[clip of Sen. Warren] I don’t really think this is a serious counteroffer. First of all, they don’t have pay-fors for this. It’s not real. They have this illusory notion of how we’re going to take money that’s already been committed to other places and other spending.
Akilah Hughes: They um, [laughs] Liz ain’t having it. All right. Well, are there any indications on what the White House is willing to pare back and negotiate on? Hopefully it’s nothing. But is there anything?
Gideon Resnick: Yeah, there are, actually. So Biden’s bill currently at 1.7 trillion with a T, is over 500 billion less than what was actually first put on the table here. So the White House took out some of the money devoted to broadband, for example, and reduced proposed spending on highways, among other things. And even at that stage, progressives in the Senate were already preparing, and in some cases actually kind of maybe hoping, for starting the budget reconciliation process for this, thinking that a bipartisan deal is just not going to work, not going to happen. And beyond even the differences in numbers that we’re talking about that are attached to these various proposals, the ideas of how to even pay for it are even more different. So for one thing, this new Republican offer actually only puts forward about 257 billion in new funding. That’s the big asterisk on this. That’s because Republicans want to pay for most of the bill by repurposing money from the most recent pandemic relief law—they’re not even coming up with new stuff. And the White House is not cool with that. And from the Biden side of things, they have talked about tax increases on corporations and the wealthy to pay for the infrastructure bill, which unsurprisingly, Republicans are not cool with either.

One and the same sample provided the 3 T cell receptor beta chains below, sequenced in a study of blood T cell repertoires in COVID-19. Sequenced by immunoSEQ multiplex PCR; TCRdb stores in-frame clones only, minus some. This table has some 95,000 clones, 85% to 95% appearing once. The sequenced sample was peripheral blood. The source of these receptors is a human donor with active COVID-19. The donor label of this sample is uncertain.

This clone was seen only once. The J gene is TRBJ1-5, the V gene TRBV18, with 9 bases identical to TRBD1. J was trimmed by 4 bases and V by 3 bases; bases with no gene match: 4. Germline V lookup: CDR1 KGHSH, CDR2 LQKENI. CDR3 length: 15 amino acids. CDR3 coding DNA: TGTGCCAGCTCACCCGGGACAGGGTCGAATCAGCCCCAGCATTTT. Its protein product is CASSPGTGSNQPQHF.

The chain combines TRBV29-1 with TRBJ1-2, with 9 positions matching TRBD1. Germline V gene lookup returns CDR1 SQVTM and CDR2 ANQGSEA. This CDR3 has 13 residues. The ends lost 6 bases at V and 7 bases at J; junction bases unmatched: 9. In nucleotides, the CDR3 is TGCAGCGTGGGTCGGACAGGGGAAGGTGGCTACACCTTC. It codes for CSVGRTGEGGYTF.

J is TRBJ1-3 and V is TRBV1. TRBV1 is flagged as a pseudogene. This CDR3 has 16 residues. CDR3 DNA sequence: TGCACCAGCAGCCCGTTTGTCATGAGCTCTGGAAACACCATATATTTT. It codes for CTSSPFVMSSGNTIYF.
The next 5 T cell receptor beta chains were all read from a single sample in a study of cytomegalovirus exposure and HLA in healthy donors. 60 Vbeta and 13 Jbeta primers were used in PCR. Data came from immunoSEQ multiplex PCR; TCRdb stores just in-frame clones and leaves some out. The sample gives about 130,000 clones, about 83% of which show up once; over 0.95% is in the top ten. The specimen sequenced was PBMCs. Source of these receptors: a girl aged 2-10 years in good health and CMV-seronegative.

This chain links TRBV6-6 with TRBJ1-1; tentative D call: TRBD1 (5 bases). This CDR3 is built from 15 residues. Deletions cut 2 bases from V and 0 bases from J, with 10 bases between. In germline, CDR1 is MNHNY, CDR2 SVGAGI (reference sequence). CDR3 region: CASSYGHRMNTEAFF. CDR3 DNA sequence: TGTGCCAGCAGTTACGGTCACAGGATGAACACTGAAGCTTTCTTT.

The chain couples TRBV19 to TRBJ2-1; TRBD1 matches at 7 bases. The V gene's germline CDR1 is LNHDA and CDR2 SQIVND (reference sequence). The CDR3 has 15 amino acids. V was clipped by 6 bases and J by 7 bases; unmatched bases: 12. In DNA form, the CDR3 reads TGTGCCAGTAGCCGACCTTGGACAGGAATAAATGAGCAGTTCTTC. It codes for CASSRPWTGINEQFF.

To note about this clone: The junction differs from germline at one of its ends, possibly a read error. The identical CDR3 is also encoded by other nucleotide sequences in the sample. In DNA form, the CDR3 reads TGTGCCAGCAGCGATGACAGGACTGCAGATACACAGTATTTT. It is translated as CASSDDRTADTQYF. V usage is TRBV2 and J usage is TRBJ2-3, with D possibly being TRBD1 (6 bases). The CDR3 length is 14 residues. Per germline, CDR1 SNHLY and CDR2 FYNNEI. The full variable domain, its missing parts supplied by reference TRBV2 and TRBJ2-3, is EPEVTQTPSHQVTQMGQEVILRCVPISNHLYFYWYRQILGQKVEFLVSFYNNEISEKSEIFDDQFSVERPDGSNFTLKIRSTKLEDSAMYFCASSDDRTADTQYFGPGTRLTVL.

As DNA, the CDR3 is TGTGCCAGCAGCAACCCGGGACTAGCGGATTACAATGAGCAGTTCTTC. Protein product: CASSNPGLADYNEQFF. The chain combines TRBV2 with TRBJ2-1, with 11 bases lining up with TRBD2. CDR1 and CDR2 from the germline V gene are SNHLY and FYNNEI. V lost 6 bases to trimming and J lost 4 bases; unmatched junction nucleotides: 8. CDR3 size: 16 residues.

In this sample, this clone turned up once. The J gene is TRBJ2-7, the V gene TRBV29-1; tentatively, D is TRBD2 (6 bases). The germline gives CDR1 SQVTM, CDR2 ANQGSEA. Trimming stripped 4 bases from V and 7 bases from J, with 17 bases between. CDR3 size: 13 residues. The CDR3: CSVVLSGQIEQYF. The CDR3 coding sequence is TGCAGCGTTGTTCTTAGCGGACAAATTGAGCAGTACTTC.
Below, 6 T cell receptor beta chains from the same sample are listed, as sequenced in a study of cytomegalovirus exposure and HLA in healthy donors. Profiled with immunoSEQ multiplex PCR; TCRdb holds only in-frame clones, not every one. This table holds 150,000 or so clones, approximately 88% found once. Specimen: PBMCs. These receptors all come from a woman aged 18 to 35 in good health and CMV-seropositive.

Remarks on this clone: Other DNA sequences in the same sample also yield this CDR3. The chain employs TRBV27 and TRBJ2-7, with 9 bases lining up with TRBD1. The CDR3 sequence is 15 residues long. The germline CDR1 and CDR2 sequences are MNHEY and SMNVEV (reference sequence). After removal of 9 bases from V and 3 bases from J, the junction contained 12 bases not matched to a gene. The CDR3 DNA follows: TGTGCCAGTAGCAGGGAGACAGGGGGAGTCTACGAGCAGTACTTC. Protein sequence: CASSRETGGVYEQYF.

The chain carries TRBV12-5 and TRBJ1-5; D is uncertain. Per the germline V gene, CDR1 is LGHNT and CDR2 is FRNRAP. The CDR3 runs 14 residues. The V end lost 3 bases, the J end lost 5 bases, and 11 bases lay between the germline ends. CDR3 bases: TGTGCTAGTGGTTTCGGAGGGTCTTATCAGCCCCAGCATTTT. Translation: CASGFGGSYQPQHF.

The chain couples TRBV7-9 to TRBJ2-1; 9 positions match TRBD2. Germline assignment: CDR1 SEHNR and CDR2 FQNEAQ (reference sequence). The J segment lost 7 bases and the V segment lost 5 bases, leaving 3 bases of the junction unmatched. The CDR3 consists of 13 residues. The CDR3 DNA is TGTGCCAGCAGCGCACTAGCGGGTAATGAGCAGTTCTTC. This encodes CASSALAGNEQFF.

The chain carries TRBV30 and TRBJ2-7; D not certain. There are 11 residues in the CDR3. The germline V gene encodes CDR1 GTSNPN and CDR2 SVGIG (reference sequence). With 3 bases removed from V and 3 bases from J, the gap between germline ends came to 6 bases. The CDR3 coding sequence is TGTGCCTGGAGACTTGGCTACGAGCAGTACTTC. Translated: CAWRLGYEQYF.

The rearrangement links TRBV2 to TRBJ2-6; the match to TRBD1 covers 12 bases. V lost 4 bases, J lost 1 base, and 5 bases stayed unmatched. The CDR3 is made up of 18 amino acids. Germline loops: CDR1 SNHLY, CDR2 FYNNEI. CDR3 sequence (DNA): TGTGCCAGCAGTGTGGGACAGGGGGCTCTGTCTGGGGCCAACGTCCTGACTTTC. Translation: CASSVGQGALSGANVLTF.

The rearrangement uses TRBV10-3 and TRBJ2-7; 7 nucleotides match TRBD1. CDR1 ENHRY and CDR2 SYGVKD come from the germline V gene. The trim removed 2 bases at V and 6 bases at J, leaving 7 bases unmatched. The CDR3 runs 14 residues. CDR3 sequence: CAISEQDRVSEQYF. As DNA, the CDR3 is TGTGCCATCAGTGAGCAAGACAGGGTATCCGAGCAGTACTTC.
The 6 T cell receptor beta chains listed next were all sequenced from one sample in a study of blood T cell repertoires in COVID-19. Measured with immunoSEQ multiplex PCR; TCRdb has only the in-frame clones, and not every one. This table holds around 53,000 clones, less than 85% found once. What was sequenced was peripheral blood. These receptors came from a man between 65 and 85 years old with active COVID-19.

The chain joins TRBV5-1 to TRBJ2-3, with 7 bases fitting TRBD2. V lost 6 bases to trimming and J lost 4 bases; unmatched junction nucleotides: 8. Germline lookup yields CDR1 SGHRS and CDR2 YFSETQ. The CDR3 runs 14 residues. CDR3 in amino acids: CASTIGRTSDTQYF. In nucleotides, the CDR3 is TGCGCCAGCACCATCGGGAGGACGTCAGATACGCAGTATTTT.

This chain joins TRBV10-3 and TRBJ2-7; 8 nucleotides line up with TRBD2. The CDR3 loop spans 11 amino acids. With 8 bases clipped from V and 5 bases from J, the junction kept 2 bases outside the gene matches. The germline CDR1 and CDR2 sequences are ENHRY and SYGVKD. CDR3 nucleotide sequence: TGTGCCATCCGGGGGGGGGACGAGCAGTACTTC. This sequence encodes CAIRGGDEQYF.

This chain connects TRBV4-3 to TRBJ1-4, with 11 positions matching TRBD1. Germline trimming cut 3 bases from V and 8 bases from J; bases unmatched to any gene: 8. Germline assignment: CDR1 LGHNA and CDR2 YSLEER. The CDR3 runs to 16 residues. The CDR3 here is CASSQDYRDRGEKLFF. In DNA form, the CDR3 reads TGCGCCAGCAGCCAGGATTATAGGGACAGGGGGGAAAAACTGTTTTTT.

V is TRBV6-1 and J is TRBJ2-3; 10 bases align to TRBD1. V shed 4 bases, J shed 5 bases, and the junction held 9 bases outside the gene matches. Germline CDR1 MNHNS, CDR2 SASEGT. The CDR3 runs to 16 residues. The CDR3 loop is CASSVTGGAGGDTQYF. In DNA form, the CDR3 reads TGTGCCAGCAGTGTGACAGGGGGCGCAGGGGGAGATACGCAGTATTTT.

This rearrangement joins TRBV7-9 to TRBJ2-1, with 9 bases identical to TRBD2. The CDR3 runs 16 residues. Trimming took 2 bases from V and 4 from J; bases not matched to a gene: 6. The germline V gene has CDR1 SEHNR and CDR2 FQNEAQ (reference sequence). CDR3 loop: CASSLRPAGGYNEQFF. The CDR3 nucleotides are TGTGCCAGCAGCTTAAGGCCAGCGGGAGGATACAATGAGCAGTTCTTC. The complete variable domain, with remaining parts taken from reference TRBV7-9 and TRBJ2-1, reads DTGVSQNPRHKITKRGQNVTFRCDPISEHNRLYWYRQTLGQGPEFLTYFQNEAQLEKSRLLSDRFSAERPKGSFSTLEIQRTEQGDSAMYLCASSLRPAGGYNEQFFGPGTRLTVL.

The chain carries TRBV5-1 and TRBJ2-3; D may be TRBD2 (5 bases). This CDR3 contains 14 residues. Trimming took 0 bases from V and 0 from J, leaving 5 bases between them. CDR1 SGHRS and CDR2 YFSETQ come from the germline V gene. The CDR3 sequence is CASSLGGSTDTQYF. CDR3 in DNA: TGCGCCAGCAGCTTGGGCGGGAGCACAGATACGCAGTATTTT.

Akilah Hughes: I mean, I think that they should just try to be cool with it, quite frankly, you know.
Gideon Resnick: They could, just once, see what it’s like. So we go into next week still somewhat close to where this whole process began.
Akilah Hughes: OK, so this is how things are going between the White House and Republicans. But what more are we hearing from other Democrats about all of it?
Gideon Resnick: Yeah, that is another wrinkle in here as well. So there are at least two other things that progressives are focused on getting included here. But importantly, they’ve also gotten a huge range of support from across the party for them. So one is going after a big expansion of Medicare in the infrastructure package by lowering the eligibility age to 60 from 65. They also wanted to cover things like dental and vision and allow the program to negotiate drug prices. This is all to get the president to follow through on a campaign promise to expand the benefits. And more than 150 House Democrats are on board with this idea, as well as something like 20 senators.
Akilah Hughes: Well, there you go. You know, I just feel like they can retire finally. [laughs] Maybe we get some new blood in the damn Congress.
Gideon Resnick: That’s exactly why they’re doing it. The second thing the progressives want here is a push from over 200 House Democrats to get strong labor standards attached to any clean energy projects that are funded by this plan. That includes, among other things, like codifying union rights, which is part of a bill that we’ve talked about before, the Pro Act. And Akilah, it’s actually possible that House Democrats might not support an infrastructure package that does not have these labor standards attached to them. But we’ll see.
Akilah Hughes: All right. So last thing on a busy few days here for the Bush administration: the president is expected to propose an overall budget plan today. What do we know about it?